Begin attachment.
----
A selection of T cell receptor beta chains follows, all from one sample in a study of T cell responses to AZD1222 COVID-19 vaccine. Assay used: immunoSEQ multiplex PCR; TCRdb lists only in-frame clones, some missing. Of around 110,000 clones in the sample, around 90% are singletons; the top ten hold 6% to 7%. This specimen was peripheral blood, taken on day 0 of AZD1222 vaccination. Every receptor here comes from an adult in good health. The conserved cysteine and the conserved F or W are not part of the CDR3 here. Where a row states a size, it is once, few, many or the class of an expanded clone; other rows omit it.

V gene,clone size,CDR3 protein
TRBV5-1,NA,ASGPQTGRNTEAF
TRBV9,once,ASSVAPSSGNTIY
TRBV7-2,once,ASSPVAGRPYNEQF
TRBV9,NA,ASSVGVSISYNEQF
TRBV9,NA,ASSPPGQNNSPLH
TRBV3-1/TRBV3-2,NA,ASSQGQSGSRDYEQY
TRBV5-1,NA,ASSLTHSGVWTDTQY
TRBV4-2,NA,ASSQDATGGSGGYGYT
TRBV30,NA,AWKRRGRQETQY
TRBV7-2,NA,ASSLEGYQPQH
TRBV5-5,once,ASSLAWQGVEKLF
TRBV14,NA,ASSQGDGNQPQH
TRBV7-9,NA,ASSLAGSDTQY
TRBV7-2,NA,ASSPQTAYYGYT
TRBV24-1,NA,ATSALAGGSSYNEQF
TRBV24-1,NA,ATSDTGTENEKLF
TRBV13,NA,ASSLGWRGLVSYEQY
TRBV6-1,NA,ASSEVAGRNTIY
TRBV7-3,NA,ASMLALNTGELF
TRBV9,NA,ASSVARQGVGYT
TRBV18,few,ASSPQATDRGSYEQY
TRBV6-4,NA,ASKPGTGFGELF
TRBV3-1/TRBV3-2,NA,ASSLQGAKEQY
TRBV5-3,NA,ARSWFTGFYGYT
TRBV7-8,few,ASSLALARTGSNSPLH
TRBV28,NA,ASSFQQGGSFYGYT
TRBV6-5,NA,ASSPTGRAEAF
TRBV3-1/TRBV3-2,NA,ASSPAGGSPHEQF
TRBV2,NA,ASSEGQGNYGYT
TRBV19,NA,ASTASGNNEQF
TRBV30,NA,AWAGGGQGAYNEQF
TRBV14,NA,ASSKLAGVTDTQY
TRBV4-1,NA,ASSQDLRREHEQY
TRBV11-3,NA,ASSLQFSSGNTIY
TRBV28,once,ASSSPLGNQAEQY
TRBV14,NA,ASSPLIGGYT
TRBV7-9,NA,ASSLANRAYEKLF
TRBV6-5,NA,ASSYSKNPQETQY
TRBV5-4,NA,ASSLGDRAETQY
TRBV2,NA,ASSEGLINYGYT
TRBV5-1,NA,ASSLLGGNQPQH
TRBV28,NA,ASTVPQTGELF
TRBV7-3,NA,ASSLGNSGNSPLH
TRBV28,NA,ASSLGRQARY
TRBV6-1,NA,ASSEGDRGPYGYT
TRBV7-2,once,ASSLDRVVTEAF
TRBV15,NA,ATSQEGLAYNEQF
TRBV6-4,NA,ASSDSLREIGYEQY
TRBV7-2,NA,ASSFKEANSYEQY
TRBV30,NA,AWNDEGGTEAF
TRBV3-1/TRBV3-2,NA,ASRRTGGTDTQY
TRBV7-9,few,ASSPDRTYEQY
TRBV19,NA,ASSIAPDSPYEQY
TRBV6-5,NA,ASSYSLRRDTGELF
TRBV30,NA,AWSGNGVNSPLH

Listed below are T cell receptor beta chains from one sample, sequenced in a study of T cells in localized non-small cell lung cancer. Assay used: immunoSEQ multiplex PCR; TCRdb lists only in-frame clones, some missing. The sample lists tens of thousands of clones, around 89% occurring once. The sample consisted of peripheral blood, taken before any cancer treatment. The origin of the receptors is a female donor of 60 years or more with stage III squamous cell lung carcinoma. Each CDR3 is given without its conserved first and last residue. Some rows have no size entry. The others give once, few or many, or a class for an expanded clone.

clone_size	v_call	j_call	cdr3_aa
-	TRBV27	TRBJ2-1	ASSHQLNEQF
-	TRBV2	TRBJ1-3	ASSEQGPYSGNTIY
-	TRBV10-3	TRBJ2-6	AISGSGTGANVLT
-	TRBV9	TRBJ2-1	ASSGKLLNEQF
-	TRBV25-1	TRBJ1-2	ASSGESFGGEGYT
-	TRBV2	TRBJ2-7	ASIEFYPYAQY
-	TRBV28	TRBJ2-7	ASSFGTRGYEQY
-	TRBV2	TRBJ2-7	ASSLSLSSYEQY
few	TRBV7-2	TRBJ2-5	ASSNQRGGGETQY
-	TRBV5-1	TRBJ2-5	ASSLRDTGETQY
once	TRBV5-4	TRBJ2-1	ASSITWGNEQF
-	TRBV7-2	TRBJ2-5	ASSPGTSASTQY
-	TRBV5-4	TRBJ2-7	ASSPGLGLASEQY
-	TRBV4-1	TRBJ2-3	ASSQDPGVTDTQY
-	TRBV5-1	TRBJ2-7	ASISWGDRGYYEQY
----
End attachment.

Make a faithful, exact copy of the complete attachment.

A selection of T cell receptor beta chains follows, all from one sample in a study of T cell responses to AZD1222 COVID-19 vaccine. Assay used: immunoSEQ multiplex PCR; TCRdb lists only in-frame clones, some missing. Of around 110,000 clones in the sample, around 90% are singletons; the top ten hold 6% to 7%. This specimen was peripheral blood, taken on day 0 of AZD1222 vaccination. Every receptor here comes from an adult in good health. The conserved cysteine and the conserved F or W are not part of the CDR3 here. Where a row states a size, it is once, few, many or the class of an expanded clone; other rows omit it.

V gene,clone size,CDR3 protein
TRBV5-1,NA,ASGPQTGRNTEAF
TRBV9,once,ASSVAPSSGNTIY
TRBV7-2,once,ASSPVAGRPYNEQF
TRBV9,NA,ASSVGVSISYNEQF
TRBV9,NA,ASSPPGQNNSPLH
TRBV3-1/TRBV3-2,NA,ASSQGQSGSRDYEQY
TRBV5-1,NA,ASSLTHSGVWTDTQY
TRBV4-2,NA,ASSQDATGGSGGYGYT
TRBV30,NA,AWKRRGRQETQY
TRBV7-2,NA,ASSLEGYQPQH
TRBV5-5,once,ASSLAWQGVEKLF
TRBV14,NA,ASSQGDGNQPQH
TRBV7-9,NA,ASSLAGSDTQY
TRBV7-2,NA,ASSPQTAYYGYT
TRBV24-1,NA,ATSALAGGSSYNEQF
TRBV24-1,NA,ATSDTGTENEKLF
TRBV13,NA,ASSLGWRGLVSYEQY
TRBV6-1,NA,ASSEVAGRNTIY
TRBV7-3,NA,ASMLALNTGELF
TRBV9,NA,ASSVARQGVGYT
TRBV18,few,ASSPQATDRGSYEQY
TRBV6-4,NA,ASKPGTGFGELF
TRBV3-1/TRBV3-2,NA,ASSLQGAKEQY
TRBV5-3,NA,ARSWFTGFYGYT
TRBV7-8,few,ASSLALARTGSNSPLH
TRBV28,NA,ASSFQQGGSFYGYT
TRBV6-5,NA,ASSPTGRAEAF
TRBV3-1/TRBV3-2,NA,ASSPAGGSPHEQF
TRBV2,NA,ASSEGQGNYGYT
TRBV19,NA,ASTASGNNEQF
TRBV30,NA,AWAGGGQGAYNEQF
TRBV14,NA,ASSKLAGVTDTQY
TRBV4-1,NA,ASSQDLRREHEQY
TRBV11-3,NA,ASSLQFSSGNTIY
TRBV28,once,ASSSPLGNQAEQY
TRBV14,NA,ASSPLIGGYT
TRBV7-9,NA,ASSLANRAYEKLF
TRBV6-5,NA,ASSYSKNPQETQY
TRBV5-4,NA,ASSLGDRAETQY
TRBV2,NA,ASSEGLINYGYT
TRBV5-1,NA,ASSLLGGNQPQH
TRBV28,NA,ASTVPQTGELF
TRBV7-3,NA,ASSLGNSGNSPLH
TRBV28,NA,ASSLGRQARY
TRBV6-1,NA,ASSEGDRGPYGYT
TRBV7-2,once,ASSLDRVVTEAF
TRBV15,NA,ATSQEGLAYNEQF
TRBV6-4,NA,ASSDSLREIGYEQY
TRBV7-2,NA,ASSFKEANSYEQY
TRBV30,NA,AWNDEGGTEAF
TRBV3-1/TRBV3-2,NA,ASRRTGGTDTQY
TRBV7-9,few,ASSPDRTYEQY
TRBV19,NA,ASSIAPDSPYEQY
TRBV6-5,NA,ASSYSLRRDTGELF
TRBV30,NA,AWSGNGVNSPLH

Listed below are T cell receptor beta chains from one sample, sequenced in a study of T cells in localized non-small cell lung cancer. Assay used: immunoSEQ multiplex PCR; TCRdb lists only in-frame clones, some missing. The sample lists tens of thousands of clones, around 89% occurring once. The sample consisted of peripheral blood, taken before any cancer treatment. The origin of the receptors is a female donor of 60 years or more with stage III squamous cell lung carcinoma. Each CDR3 is given without its conserved first and last residue. Some rows have no size entry. The others give once, few or many, or a class for an expanded clone.

clone_size	v_call	j_call	cdr3_aa
-	TRBV27	TRBJ2-1	ASSHQLNEQF
-	TRBV2	TRBJ1-3	ASSEQGPYSGNTIY
-	TRBV10-3	TRBJ2-6	AISGSGTGANVLT
-	TRBV9	TRBJ2-1	ASSGKLLNEQF
-	TRBV25-1	TRBJ1-2	ASSGESFGGEGYT
-	TRBV2	TRBJ2-7	ASIEFYPYAQY
-	TRBV28	TRBJ2-7	ASSFGTRGYEQY
-	TRBV2	TRBJ2-7	ASSLSLSSYEQY
few	TRBV7-2	TRBJ2-5	ASSNQRGGGETQY
-	TRBV5-1	TRBJ2-5	ASSLRDTGETQY
once	TRBV5-4	TRBJ2-1	ASSITWGNEQF
-	TRBV7-2	TRBJ2-5	ASSPGTSASTQY
-	TRBV5-4	TRBJ2-7	ASSPGLGLASEQY
-	TRBV4-1	TRBJ2-3	ASSQDPGVTDTQY
-	TRBV5-1	TRBJ2-7	ASISWGDRGYYEQY